Betsey nibbled at a corner of a cookie sparkling with sugar. “We wondered,” she admitted hesitantly.
“Why didn’t you call me?”
“It’s not as if we knew for sure.” Betsey paused. “We thought he was like a little squirrel with reserves stored away in case of bad times.”
Pan looked at Betsey.
“Didn’t you know?” Betsey asked.
“No. But I wasn’t here.”
“He’s the strong, silent type, Tom doesn’t admit to failings.”
Pan nodded in agreement as she reached for a cookie. That was true. Her father always put the best face on everything. Even when her mother had died, Tom tried to minimize the catastrophe.
“He isn’t so strong anymore, though, is he?” Pan asked.
“People have survived heart problems and if anyone can, he can,” Betsey assured her.
“At least he had medical insurance, otherwise everything would be gone already.”
Betsey reached for another cookie. “My mother’s been checking up on him. She makes sure he’s got food, brings him a good hot meal.”
“I appreciate it.” Jane Locke had a true instinct for mothering people, which was why she ran the tavern so successfully. Everyone knew they’d be greeted enthusiastically and given a wonderful meal. Even the New York Times food critic had been impressed by the tavern when had been reviewed for an article written about upstate restaurants.
“We’re an extended family, the Carlisles and the Lockes. If there’s anything we can do to help you through this crisis, we’re there for you. You know that.”
“I do know that but what can be done? This hole is deep and getting deeper by the minute. Is Kevin still flying?”
Betsey folded a packet of sugar over into a tube shape. “He spent the winter in Florida teaching down there. Late in March he came back north and immediately began teaching at Chamberlain Airport. There’s a businessman who buys and sells potatoes so a couple times a month Kevin to flies him up to Prince Edward Island in a very nice straight-tail Beechcraft Bonanza.”
“Mister Potatohead doesn’t fly it himself?”
“No. It’s a company plane.”
Pan finished her coffee. “When are you going to get married?”
Betsey shrugged. “No one’s asked.”
“You could ask him.” Pan stood, picked up the jacket and decided it would be better to be a little cold than to wear the blasted thing back home.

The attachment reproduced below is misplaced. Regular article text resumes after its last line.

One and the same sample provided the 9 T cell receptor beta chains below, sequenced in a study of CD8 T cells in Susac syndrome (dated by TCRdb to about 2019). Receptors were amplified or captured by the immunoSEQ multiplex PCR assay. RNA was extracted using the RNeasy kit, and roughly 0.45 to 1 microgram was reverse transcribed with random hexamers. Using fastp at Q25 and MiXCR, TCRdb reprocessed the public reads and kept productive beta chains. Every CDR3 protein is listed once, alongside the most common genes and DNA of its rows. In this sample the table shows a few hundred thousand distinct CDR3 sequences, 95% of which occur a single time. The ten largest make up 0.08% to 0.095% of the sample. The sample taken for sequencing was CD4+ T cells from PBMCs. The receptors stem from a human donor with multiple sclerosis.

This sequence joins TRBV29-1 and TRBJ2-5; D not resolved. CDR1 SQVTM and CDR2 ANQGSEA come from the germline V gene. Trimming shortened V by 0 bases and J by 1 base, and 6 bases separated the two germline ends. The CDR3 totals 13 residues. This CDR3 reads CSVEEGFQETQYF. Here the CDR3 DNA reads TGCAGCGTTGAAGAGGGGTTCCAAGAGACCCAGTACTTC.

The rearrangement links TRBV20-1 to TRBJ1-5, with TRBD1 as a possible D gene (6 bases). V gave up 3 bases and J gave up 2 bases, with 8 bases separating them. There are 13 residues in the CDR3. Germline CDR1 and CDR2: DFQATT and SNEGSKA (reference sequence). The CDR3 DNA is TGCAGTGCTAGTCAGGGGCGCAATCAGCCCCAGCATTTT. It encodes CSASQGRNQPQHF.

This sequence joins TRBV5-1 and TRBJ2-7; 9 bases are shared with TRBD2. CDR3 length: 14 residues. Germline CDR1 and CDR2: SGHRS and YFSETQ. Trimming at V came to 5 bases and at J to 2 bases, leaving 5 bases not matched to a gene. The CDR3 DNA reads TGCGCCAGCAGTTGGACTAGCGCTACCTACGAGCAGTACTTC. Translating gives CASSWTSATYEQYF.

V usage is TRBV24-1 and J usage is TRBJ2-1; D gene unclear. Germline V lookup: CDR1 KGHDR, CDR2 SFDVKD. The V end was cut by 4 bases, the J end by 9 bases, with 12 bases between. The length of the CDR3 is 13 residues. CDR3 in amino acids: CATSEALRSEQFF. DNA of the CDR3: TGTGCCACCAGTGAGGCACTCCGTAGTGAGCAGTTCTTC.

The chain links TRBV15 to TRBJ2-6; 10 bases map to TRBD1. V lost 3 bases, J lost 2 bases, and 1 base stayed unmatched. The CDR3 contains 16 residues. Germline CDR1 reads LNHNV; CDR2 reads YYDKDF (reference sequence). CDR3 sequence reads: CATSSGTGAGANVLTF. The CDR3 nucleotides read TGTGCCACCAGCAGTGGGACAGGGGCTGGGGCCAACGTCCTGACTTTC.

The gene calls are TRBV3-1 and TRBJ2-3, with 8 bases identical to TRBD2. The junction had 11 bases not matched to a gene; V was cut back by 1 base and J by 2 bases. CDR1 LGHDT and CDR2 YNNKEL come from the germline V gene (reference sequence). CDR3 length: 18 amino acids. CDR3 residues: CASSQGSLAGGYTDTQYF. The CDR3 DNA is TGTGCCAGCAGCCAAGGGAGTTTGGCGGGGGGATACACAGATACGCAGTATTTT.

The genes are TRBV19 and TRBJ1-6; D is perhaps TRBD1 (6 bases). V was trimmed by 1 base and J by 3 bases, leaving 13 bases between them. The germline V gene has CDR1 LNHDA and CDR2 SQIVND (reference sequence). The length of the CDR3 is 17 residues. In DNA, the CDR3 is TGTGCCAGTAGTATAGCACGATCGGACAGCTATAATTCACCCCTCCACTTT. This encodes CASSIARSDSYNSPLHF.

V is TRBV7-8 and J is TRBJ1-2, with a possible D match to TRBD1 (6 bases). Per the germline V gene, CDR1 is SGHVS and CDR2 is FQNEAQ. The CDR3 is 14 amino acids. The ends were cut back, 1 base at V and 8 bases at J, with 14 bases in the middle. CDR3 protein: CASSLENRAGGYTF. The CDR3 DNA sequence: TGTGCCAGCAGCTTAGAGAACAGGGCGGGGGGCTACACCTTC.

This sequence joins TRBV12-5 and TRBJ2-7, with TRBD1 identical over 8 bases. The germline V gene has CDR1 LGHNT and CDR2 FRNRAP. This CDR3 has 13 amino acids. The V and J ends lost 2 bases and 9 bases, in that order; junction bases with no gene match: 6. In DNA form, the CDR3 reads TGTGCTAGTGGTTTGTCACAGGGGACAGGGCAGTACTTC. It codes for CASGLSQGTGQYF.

“Maybe Kevin needs time.” Betsey stood.
“He’s known you since you were six.”
“Maybe I’m like a sister to him by this point.”
Pan put her arms around her friend. “I think having you as a sister is the last thing on Kevin’s mind.”
Betsey followed her to the door. “What are you going to do about the airplane museum?”
Pan shook her head and smiled. “I don’t have a clue but the most predictable thing about aviation is that you never know what will happen.” Pan leaned in to kiss Betsey’s cheek.
“You’re an enabler,” Pan told Burt Nygard as she entered the hangar where he was working on a carburetor.
“Don’t try that psychological stuff on me. I’m too old for it.” He rubbed his large, gray handlebar mustache that he’d had for as long as Pan could remember.
“Why did you let my father buy that Gypsy Moth?” Pan opened her briefcase containing all the bank paperwork on the tool bench and laid out the bill.
“It’s an antique.”
“We have forty-five antique planes. We could have lived without another one.” Pan pointed around the hospital hangar filled with ancient planes in various stages of decrepitude. One didn’t have landing gear, one didn’t have a wooden propeller, one didn’t have a tail section, the Piper Cub, the very plane she had learned to fly in, looked like the canvas had a bad case of poison ivy.
Carlisle Aviation had one of the most extensive assemblages of pre-World War Two aircraft in the country. No one had a finer private fleet of World War I era planes that they routinely flew. Carlisle Air Museum wasn’t for show, it was for real. To give visitors an accurate sense of these fine aircraft, the planes had to fly and demonstrate their characteristics. Anything less was boring.
Years ago, before Pan was born, her father had been able to acquire a small collection of rotting old planes. He and Burt put them back together, restored them to perfection and in order to keep them flying, had to come up with a way to support this folly. Tom woke up in the middle of the night with a bizarre idea.
“Let’s create a museum!” Tom said waking Pan’s mother.
“What kind of museum?” She had asked still mostly asleep.
“Vintage aircraft.” He answered as if it was obvious.
“If that’s what you want,” she replied and turned over to fall back to sleep.
Two hours later, in the half-light of dawn, The Old Leicester Aerodrome was born at Tom Carlisle’s kitchen table.
Now, after all these years, it was in danger from the bank and every creditor imaginable. The older the planes became, the greater the costs to maintain them. That it was possible for people to have antique aircraft within their reach, see demonstrations and even take rides in these planes couldn’t compete with sports networks, computer games and other modern diversions so attendance was down each year until it had dwindled to practically nothing.
Pan hadn’t been aware of what was happening at the aerodrome. Going off to college to pursue her interest in photography, she had so much work to do there wasn’t time to think about anything besides her studies. For the last summers of her college career, Pan had interned at a newspaper, a magazine and a photography studio, only returning home for brief visits.